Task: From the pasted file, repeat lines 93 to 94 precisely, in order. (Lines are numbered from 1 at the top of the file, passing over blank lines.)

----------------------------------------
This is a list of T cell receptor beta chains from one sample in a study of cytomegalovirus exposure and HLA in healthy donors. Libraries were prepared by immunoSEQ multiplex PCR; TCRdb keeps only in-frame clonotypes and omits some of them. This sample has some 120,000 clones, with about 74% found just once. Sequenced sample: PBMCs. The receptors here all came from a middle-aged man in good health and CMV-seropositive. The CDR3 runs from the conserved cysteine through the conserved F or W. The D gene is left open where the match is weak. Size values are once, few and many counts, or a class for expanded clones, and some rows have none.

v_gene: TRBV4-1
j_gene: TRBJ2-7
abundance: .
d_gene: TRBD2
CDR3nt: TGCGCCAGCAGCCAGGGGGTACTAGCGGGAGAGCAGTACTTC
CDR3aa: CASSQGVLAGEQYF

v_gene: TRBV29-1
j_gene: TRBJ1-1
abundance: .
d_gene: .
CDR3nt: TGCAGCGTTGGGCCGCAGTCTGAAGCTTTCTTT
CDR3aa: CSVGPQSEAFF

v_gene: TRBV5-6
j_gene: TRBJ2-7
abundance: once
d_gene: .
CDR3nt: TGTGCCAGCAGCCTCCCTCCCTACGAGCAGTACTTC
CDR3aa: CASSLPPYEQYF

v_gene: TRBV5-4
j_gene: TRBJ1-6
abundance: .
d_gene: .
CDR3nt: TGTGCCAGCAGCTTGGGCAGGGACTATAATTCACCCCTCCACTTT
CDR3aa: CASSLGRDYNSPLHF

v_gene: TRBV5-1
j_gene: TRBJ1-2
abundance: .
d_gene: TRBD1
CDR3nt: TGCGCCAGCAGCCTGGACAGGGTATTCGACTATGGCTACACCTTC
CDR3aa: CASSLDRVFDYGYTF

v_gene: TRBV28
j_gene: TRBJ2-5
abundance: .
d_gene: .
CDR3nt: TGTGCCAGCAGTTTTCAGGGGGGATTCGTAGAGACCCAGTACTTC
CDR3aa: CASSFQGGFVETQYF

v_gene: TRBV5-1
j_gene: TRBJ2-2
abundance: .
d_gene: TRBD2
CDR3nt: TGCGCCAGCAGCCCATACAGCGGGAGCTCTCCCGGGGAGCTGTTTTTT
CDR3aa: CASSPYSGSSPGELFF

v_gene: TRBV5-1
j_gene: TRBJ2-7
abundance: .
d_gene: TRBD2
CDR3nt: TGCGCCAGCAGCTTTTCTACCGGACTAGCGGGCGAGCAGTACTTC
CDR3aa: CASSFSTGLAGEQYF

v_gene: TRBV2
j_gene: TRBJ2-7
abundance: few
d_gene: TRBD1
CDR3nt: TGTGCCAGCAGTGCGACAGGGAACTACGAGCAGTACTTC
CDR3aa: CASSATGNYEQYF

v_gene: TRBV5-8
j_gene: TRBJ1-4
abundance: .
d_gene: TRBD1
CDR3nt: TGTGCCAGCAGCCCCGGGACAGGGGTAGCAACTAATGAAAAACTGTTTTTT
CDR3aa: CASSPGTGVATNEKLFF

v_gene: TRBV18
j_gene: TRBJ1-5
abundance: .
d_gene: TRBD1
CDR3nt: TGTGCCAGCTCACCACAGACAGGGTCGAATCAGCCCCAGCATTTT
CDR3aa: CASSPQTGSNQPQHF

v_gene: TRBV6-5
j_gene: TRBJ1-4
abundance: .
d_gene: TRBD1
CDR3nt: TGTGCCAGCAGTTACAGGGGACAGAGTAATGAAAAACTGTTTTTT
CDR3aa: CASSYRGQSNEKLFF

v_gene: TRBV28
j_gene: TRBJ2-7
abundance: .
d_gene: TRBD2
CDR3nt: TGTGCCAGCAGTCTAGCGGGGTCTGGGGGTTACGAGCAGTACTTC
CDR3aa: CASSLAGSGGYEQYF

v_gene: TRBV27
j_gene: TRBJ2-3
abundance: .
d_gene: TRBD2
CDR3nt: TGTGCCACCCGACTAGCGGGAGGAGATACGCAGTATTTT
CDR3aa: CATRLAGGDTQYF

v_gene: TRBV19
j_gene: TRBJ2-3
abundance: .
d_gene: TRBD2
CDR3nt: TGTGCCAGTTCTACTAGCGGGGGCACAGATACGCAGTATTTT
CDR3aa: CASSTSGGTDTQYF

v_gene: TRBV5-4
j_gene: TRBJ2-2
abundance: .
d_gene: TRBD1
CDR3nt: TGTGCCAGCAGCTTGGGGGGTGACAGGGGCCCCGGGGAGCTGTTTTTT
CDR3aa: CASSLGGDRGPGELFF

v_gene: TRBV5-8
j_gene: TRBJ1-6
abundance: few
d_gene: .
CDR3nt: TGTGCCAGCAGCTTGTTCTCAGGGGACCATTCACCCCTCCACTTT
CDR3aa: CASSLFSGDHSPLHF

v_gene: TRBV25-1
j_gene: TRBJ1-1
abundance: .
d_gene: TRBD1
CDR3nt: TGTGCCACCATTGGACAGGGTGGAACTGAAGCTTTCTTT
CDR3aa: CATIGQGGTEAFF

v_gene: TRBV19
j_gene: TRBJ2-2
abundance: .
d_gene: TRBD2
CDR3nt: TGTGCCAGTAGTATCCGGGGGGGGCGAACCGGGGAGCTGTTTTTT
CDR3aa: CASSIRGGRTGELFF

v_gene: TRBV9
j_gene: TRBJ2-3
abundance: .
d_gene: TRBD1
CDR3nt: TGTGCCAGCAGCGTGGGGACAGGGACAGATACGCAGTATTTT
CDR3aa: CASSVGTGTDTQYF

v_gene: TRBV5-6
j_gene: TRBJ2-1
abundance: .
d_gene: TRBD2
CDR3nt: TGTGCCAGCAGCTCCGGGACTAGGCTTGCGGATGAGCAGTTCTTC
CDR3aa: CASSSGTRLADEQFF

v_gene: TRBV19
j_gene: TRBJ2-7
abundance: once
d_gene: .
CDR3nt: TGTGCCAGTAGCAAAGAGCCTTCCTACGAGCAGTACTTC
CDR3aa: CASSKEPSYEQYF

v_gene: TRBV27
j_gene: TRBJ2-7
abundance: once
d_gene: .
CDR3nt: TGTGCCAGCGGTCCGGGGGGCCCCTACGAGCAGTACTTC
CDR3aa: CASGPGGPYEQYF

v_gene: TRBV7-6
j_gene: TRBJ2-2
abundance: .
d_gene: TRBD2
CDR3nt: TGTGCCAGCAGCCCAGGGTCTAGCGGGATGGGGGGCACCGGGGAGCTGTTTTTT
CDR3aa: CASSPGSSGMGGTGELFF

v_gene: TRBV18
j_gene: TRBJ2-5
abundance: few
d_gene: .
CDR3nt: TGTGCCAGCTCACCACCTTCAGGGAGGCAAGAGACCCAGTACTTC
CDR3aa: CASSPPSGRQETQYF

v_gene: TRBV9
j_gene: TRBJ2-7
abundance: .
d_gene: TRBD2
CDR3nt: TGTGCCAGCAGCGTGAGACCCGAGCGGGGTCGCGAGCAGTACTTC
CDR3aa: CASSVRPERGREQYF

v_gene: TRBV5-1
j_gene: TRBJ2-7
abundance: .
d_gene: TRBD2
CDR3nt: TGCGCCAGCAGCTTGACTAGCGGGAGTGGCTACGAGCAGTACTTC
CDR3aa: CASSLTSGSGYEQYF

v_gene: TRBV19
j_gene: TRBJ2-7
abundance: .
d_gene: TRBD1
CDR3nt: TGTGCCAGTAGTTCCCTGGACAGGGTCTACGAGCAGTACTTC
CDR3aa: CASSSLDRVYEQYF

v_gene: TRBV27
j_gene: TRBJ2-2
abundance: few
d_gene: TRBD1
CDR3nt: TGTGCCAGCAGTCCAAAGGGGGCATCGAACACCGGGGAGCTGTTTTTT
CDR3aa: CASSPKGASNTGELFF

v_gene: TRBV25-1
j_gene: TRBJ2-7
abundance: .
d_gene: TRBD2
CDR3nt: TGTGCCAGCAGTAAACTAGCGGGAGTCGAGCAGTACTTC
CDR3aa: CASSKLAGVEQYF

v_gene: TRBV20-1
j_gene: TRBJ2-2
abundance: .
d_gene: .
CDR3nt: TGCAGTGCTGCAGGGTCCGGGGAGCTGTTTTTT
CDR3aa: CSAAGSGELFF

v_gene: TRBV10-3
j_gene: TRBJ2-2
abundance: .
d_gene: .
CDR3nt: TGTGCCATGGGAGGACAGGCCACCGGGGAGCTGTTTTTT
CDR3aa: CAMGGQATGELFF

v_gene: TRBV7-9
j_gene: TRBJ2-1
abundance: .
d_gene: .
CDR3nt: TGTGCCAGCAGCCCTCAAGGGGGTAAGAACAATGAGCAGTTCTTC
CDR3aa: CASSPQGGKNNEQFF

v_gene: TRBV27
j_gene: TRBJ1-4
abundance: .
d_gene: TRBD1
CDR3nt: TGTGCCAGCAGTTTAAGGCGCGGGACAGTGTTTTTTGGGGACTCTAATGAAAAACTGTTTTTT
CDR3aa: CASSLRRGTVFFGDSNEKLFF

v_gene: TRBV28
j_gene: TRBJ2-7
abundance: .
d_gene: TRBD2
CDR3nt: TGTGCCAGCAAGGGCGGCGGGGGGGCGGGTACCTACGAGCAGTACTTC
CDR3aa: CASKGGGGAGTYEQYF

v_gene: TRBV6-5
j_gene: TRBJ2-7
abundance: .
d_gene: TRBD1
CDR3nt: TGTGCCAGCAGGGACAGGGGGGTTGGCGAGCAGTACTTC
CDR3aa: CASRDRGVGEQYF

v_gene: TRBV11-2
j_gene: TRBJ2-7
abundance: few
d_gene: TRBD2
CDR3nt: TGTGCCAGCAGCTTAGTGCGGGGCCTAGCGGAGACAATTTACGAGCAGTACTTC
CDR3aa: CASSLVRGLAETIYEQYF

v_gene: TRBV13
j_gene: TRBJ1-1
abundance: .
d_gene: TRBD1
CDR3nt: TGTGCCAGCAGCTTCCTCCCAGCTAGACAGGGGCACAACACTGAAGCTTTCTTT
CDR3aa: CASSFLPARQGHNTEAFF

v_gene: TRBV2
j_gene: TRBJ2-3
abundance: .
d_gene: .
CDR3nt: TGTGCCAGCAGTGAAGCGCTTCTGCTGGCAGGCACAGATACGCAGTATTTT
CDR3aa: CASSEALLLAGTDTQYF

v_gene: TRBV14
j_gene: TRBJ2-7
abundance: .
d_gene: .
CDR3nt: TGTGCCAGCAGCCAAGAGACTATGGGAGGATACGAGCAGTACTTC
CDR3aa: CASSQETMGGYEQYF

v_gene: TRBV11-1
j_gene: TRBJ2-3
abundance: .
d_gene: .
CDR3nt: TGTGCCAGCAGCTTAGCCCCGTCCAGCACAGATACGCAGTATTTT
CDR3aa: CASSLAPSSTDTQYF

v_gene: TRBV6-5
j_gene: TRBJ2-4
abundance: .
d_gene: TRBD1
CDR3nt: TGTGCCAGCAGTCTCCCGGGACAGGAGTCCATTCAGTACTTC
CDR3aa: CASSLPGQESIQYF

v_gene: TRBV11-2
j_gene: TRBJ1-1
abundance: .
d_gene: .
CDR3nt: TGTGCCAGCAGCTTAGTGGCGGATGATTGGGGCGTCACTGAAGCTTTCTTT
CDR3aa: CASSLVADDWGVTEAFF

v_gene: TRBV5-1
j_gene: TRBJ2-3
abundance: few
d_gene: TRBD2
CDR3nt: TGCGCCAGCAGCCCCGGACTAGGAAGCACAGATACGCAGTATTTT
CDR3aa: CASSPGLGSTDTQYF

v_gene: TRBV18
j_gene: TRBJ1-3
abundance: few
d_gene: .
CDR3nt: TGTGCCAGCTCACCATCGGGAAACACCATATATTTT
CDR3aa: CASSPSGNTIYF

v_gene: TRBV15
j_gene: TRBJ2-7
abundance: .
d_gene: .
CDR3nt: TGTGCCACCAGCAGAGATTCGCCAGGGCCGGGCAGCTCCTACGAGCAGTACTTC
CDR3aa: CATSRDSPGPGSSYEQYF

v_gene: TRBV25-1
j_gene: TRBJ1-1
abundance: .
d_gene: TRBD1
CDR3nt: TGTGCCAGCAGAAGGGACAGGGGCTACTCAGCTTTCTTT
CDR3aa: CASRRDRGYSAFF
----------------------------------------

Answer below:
j_gene: TRBJ2-2
abundance: .